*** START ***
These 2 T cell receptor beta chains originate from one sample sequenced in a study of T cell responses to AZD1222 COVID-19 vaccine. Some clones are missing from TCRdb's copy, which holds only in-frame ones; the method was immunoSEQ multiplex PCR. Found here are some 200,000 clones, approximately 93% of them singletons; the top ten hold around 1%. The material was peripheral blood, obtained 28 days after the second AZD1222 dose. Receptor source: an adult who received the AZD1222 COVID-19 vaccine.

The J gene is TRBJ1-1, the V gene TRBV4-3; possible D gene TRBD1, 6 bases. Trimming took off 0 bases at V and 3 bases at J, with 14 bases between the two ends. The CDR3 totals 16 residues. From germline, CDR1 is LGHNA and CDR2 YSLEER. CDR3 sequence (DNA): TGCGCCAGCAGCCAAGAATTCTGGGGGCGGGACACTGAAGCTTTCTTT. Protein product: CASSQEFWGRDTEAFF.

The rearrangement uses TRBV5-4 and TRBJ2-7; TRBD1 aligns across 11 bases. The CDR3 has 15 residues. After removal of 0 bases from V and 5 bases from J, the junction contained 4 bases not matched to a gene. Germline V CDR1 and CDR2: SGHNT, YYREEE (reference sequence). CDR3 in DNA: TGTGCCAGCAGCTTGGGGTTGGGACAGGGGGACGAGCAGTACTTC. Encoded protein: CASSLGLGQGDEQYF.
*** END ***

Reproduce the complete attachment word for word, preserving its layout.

These 2 T cell receptor beta chains originate from one sample sequenced in a study of T cell responses to AZD1222 COVID-19 vaccine. Some clones are missing from TCRdb's copy, which holds only in-frame ones; the method was immunoSEQ multiplex PCR. Found here are some 200,000 clones, approximately 93% of them singletons; the top ten hold around 1%. The material was peripheral blood, obtained 28 days after the second AZD1222 dose. Receptor source: an adult who received the AZD1222 COVID-19 vaccine.

The J gene is TRBJ1-1, the V gene TRBV4-3; possible D gene TRBD1, 6 bases. Trimming took off 0 bases at V and 3 bases at J, with 14 bases between the two ends. The CDR3 totals 16 residues. From germline, CDR1 is LGHNA and CDR2 YSLEER. CDR3 sequence (DNA): TGCGCCAGCAGCCAAGAATTCTGGGGGCGGGACACTGAAGCTTTCTTT. Protein product: CASSQEFWGRDTEAFF.

The rearrangement uses TRBV5-4 and TRBJ2-7; TRBD1 aligns across 11 bases. The CDR3 has 15 residues. After removal of 0 bases from V and 5 bases from J, the junction contained 4 bases not matched to a gene. Germline V CDR1 and CDR2: SGHNT, YYREEE (reference sequence). CDR3 in DNA: TGTGCCAGCAGCTTGGGGTTGGGACAGGGGGACGAGCAGTACTTC. Encoded protein: CASSLGLGQGDEQYF.